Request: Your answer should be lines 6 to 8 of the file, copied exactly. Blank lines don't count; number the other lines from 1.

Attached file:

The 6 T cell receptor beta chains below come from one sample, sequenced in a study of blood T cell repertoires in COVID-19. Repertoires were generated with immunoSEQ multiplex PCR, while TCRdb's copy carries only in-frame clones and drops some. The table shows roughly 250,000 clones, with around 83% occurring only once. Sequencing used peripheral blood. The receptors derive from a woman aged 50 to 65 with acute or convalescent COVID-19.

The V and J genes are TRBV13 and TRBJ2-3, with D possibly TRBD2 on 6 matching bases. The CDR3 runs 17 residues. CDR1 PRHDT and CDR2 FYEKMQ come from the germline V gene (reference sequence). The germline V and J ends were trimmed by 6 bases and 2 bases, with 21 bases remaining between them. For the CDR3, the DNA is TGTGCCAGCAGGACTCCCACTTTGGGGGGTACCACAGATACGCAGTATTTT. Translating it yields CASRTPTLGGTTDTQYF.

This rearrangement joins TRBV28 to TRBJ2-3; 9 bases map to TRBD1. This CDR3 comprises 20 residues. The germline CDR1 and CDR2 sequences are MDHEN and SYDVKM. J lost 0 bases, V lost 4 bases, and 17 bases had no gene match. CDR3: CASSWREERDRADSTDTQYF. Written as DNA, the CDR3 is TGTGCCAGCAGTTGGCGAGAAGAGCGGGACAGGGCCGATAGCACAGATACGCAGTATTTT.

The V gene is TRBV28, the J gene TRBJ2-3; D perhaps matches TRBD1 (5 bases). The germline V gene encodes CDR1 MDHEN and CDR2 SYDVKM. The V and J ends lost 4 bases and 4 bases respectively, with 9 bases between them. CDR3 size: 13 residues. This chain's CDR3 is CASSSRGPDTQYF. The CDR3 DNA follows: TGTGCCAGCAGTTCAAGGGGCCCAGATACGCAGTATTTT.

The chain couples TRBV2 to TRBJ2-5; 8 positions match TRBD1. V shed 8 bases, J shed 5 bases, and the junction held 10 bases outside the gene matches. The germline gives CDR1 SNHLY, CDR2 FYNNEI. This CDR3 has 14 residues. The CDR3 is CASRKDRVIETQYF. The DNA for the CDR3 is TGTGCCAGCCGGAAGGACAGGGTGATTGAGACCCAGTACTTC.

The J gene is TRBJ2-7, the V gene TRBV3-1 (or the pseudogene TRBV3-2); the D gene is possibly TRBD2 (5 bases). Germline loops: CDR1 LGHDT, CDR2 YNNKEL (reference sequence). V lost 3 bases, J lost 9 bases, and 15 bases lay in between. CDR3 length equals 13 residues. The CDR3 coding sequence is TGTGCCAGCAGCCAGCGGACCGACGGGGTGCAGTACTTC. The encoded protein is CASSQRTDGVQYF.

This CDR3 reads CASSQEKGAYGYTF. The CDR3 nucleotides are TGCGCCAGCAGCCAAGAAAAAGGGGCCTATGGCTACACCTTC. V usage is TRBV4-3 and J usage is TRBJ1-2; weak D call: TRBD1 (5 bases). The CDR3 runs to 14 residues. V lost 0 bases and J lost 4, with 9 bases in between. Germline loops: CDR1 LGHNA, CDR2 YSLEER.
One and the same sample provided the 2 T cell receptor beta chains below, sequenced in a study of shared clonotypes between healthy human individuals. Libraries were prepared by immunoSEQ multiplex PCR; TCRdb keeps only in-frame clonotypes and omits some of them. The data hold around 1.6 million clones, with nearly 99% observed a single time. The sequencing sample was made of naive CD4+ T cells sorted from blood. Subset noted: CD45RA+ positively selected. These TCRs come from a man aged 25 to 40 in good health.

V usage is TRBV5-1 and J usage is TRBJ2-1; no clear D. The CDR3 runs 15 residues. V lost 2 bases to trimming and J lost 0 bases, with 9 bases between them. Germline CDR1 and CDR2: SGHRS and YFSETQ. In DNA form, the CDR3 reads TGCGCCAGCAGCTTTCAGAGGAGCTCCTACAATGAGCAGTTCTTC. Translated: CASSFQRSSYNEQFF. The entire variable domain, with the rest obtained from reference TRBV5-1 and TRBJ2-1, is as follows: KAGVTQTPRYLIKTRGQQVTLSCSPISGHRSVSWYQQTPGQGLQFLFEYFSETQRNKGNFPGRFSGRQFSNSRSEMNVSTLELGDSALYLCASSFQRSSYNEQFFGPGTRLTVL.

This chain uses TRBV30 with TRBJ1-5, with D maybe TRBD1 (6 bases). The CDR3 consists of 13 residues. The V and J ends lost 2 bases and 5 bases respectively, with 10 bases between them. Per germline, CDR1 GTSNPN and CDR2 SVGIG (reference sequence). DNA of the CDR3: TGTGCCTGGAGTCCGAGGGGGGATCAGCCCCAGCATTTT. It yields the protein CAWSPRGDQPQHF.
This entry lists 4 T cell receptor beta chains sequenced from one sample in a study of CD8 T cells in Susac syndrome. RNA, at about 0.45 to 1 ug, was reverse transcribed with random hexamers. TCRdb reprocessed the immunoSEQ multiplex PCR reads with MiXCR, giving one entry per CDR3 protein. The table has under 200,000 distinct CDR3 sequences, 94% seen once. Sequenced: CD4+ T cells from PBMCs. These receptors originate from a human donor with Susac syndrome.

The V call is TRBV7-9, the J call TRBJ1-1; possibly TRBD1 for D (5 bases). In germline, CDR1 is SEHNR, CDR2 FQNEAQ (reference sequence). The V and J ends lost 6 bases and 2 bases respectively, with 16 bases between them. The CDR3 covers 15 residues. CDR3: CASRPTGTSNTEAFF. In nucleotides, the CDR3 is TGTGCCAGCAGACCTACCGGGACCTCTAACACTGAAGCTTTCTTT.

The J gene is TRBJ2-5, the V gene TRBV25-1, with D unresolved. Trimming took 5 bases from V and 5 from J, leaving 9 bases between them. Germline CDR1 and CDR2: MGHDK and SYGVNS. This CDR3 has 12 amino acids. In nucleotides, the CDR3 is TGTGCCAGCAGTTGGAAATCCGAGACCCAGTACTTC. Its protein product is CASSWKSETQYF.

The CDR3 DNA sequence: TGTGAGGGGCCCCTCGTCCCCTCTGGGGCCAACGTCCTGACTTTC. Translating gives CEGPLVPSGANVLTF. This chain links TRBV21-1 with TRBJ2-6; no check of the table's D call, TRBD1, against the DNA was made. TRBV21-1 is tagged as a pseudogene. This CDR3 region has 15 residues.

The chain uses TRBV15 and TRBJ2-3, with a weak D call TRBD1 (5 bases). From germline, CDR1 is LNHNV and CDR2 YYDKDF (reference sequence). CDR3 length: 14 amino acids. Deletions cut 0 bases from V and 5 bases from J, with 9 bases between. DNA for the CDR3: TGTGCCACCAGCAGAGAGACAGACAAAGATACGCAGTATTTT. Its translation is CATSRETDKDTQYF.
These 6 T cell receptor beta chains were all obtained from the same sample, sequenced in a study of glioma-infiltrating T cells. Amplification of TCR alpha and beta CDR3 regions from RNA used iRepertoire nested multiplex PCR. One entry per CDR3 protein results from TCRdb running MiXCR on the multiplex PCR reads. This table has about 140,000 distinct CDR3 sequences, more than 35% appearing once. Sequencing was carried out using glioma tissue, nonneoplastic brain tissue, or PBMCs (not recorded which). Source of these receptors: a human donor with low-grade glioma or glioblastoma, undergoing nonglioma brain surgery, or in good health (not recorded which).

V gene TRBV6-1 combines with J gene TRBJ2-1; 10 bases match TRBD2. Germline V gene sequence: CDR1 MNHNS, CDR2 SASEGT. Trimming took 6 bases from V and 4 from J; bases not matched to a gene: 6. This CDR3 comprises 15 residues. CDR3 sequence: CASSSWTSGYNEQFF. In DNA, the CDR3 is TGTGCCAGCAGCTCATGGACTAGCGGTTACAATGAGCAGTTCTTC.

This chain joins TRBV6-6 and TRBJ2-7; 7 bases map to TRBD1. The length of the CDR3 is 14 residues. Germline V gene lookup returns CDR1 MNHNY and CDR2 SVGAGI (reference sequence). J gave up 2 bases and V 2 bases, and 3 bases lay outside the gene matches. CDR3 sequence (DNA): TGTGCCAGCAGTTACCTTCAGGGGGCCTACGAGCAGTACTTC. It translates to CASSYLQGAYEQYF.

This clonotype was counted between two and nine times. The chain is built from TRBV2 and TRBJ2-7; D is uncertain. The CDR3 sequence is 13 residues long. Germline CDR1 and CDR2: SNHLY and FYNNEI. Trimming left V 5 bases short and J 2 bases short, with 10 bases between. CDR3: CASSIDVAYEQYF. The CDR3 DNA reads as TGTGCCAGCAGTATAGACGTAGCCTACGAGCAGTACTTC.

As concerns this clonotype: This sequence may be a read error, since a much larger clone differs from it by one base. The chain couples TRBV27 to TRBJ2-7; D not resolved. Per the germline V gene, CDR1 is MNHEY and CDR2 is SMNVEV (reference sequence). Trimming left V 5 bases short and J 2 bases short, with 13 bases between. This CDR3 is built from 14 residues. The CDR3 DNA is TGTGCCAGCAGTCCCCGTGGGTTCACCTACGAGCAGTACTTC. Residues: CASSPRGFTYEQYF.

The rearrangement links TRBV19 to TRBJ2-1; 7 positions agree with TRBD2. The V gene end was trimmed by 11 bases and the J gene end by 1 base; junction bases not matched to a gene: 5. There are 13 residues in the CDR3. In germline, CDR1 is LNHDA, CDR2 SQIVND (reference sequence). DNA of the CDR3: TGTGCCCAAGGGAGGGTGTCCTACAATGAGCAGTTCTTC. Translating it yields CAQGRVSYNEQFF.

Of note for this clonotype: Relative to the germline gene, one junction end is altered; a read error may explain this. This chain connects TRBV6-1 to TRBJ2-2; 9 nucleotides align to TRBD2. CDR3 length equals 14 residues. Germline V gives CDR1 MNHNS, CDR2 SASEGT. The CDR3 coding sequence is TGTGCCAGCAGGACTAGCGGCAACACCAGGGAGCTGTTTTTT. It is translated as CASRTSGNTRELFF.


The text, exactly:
The J gene is TRBJ2-7, the V gene TRBV3-1 (or the pseudogene TRBV3-2); the D gene is possibly TRBD2 (5 bases). Germline loops: CDR1 LGHDT, CDR2 YNNKEL (reference sequence). V lost 3 bases, J lost 9 bases, and 15 bases lay in between. CDR3 length equals 13 residues. The CDR3 coding sequence is TGTGCCAGCAGCCAGCGGACCGACGGGGTGCAGTACTTC. The encoded protein is CASSQRTDGVQYF.

This CDR3 reads CASSQEKGAYGYTF. The CDR3 nucleotides are TGCGCCAGCAGCCAAGAAAAAGGGGCCTATGGCTACACCTTC. V usage is TRBV4-3 and J usage is TRBJ1-2; weak D call: TRBD1 (5 bases). The CDR3 runs to 14 residues. V lost 0 bases and J lost 4, with 9 bases in between. Germline loops: CDR1 LGHNA, CDR2 YSLEER.
One and the same sample provided the 2 T cell receptor beta chains below, sequenced in a study of shared clonotypes between healthy human individuals. Libraries were prepared by immunoSEQ multiplex PCR; TCRdb keeps only in-frame clonotypes and omits some of them. The data hold around 1.6 million clones, with nearly 99% observed a single time. The sequencing sample was made of naive CD4+ T cells sorted from blood. Subset noted: CD45RA+ positively selected. These TCRs come from a man aged 25 to 40 in good health.